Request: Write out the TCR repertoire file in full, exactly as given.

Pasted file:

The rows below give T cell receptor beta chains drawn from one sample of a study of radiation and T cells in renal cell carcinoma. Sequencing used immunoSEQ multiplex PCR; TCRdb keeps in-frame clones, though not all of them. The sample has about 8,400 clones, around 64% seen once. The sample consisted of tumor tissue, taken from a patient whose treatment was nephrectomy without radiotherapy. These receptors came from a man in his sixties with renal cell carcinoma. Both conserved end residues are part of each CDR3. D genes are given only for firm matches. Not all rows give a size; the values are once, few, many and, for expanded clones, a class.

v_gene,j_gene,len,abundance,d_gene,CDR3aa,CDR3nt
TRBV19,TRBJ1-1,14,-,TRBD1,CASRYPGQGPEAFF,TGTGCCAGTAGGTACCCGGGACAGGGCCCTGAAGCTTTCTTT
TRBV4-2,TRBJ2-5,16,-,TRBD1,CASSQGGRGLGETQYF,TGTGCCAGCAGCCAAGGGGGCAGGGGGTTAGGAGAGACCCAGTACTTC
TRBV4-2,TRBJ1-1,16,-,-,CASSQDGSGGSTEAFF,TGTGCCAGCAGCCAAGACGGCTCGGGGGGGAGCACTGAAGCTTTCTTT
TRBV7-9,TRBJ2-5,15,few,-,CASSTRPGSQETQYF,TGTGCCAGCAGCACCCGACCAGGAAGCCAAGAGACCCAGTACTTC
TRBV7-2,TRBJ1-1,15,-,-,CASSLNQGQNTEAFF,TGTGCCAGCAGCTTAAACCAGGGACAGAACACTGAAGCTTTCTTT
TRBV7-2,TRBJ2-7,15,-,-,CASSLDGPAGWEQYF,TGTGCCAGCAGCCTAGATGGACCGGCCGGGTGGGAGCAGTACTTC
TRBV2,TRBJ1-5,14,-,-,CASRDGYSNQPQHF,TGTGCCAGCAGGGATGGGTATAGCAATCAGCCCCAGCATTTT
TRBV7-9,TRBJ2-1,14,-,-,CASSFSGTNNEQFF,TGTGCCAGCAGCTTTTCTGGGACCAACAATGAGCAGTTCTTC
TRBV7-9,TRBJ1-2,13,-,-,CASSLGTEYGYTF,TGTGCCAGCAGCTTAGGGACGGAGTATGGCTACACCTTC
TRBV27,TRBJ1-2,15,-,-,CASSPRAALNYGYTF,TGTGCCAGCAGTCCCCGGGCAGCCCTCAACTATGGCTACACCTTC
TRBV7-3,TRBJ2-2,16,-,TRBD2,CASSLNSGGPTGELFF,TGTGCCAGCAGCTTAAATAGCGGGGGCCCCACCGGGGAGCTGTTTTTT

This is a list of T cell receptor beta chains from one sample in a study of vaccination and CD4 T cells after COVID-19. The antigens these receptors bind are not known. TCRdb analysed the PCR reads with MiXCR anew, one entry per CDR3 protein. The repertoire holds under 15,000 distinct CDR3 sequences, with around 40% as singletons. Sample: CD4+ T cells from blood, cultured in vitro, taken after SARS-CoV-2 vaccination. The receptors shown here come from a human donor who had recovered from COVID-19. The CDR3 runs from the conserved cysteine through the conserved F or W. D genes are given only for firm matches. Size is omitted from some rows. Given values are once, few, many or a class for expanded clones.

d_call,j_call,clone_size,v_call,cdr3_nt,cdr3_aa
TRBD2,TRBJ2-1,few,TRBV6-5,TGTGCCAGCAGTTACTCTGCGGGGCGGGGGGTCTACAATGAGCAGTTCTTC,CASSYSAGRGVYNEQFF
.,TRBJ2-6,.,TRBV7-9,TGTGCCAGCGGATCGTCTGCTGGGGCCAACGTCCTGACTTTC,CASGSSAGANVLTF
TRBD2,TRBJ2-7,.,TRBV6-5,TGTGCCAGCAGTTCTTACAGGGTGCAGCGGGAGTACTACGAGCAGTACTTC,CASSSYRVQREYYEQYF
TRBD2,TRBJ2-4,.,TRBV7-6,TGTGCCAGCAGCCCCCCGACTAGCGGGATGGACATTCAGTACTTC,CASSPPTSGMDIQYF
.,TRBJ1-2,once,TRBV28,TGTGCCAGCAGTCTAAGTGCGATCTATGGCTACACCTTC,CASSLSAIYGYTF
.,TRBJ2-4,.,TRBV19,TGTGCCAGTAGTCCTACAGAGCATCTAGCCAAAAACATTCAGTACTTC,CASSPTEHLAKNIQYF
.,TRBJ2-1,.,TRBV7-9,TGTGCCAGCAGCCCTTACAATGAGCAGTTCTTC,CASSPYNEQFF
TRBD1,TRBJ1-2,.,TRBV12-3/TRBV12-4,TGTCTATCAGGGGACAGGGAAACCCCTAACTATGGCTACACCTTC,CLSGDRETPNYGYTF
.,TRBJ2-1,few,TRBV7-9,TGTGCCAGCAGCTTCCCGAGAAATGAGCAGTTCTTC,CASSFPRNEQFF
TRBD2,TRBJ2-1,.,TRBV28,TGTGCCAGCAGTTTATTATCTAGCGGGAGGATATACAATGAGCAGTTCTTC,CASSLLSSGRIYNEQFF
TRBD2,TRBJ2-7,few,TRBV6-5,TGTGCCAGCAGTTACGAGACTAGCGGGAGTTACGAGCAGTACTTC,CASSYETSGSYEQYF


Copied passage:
The rows below give T cell receptor beta chains drawn from one sample of a study of radiation and T cells in renal cell carcinoma. Sequencing used immunoSEQ multiplex PCR; TCRdb keeps in-frame clones, though not all of them. The sample has about 8,400 clones, around 64% seen once. The sample consisted of tumor tissue, taken from a patient whose treatment was nephrectomy without radiotherapy. These receptors came from a man in his sixties with renal cell carcinoma. Both conserved end residues are part of each CDR3. D genes are given only for firm matches. Not all rows give a size; the values are once, few, many and, for expanded clones, a class.

v_gene,j_gene,len,abundance,d_gene,CDR3aa,CDR3nt
TRBV19,TRBJ1-1,14,-,TRBD1,CASRYPGQGPEAFF,TGTGCCAGTAGGTACCCGGGACAGGGCCCTGAAGCTTTCTTT
TRBV4-2,TRBJ2-5,16,-,TRBD1,CASSQGGRGLGETQYF,TGTGCCAGCAGCCAAGGGGGCAGGGGGTTAGGAGAGACCCAGTACTTC
TRBV4-2,TRBJ1-1,16,-,-,CASSQDGSGGSTEAFF,TGTGCCAGCAGCCAAGACGGCTCGGGGGGGAGCACTGAAGCTTTCTTT
TRBV7-9,TRBJ2-5,15,few,-,CASSTRPGSQETQYF,TGTGCCAGCAGCACCCGACCAGGAAGCCAAGAGACCCAGTACTTC
TRBV7-2,TRBJ1-1,15,-,-,CASSLNQGQNTEAFF,TGTGCCAGCAGCTTAAACCAGGGACAGAACACTGAAGCTTTCTTT
TRBV7-2,TRBJ2-7,15,-,-,CASSLDGPAGWEQYF,TGTGCCAGCAGCCTAGATGGACCGGCCGGGTGGGAGCAGTACTTC
TRBV2,TRBJ1-5,14,-,-,CASRDGYSNQPQHF,TGTGCCAGCAGGGATGGGTATAGCAATCAGCCCCAGCATTTT
TRBV7-9,TRBJ2-1,14,-,-,CASSFSGTNNEQFF,TGTGCCAGCAGCTTTTCTGGGACCAACAATGAGCAGTTCTTC
TRBV7-9,TRBJ1-2,13,-,-,CASSLGTEYGYTF,TGTGCCAGCAGCTTAGGGACGGAGTATGGCTACACCTTC
TRBV27,TRBJ1-2,15,-,-,CASSPRAALNYGYTF,TGTGCCAGCAGTCCCCGGGCAGCCCTCAACTATGGCTACACCTTC
TRBV7-3,TRBJ2-2,16,-,TRBD2,CASSLNSGGPTGELFF,TGTGCCAGCAGCTTAAATAGCGGGGGCCCCACCGGGGAGCTGTTTTTT

This is a list of T cell receptor beta chains from one sample in a study of vaccination and CD4 T cells after COVID-19. The antigens these receptors bind are not known. TCRdb analysed the PCR reads with MiXCR anew, one entry per CDR3 protein. The repertoire holds under 15,000 distinct CDR3 sequences, with around 40% as singletons. Sample: CD4+ T cells from blood, cultured in vitro, taken after SARS-CoV-2 vaccination. The receptors shown here come from a human donor who had recovered from COVID-19. The CDR3 runs from the conserved cysteine through the conserved F or W. D genes are given only for firm matches. Size is omitted from some rows. Given values are once, few, many or a class for expanded clones.

d_call,j_call,clone_size,v_call,cdr3_nt,cdr3_aa
TRBD2,TRBJ2-1,few,TRBV6-5,TGTGCCAGCAGTTACTCTGCGGGGCGGGGGGTCTACAATGAGCAGTTCTTC,CASSYSAGRGVYNEQFF
.,TRBJ2-6,.,TRBV7-9,TGTGCCAGCGGATCGTCTGCTGGGGCCAACGTCCTGACTTTC,CASGSSAGANVLTF
TRBD2,TRBJ2-7,.,TRBV6-5,TGTGCCAGCAGTTCTTACAGGGTGCAGCGGGAGTACTACGAGCAGTACTTC,CASSSYRVQREYYEQYF
TRBD2,TRBJ2-4,.,TRBV7-6,TGTGCCAGCAGCCCCCCGACTAGCGGGATGGACATTCAGTACTTC,CASSPPTSGMDIQYF
.,TRBJ1-2,once,TRBV28,TGTGCCAGCAGTCTAAGTGCGATCTATGGCTACACCTTC,CASSLSAIYGYTF
.,TRBJ2-4,.,TRBV19,TGTGCCAGTAGTCCTACAGAGCATCTAGCCAAAAACATTCAGTACTTC,CASSPTEHLAKNIQYF
.,TRBJ2-1,.,TRBV7-9,TGTGCCAGCAGCCCTTACAATGAGCAGTTCTTC,CASSPYNEQFF
TRBD1,TRBJ1-2,.,TRBV12-3/TRBV12-4,TGTCTATCAGGGGACAGGGAAACCCCTAACTATGGCTACACCTTC,CLSGDRETPNYGYTF
.,TRBJ2-1,few,TRBV7-9,TGTGCCAGCAGCTTCCCGAGAAATGAGCAGTTCTTC,CASSFPRNEQFF
TRBD2,TRBJ2-1,.,TRBV28,TGTGCCAGCAGTTTATTATCTAGCGGGAGGATATACAATGAGCAGTTCTTC,CASSLLSSGRIYNEQFF
TRBD2,TRBJ2-7,few,TRBV6-5,TGTGCCAGCAGTTACGAGACTAGCGGGAGTTACGAGCAGTACTTC,CASSYETSGSYEQYF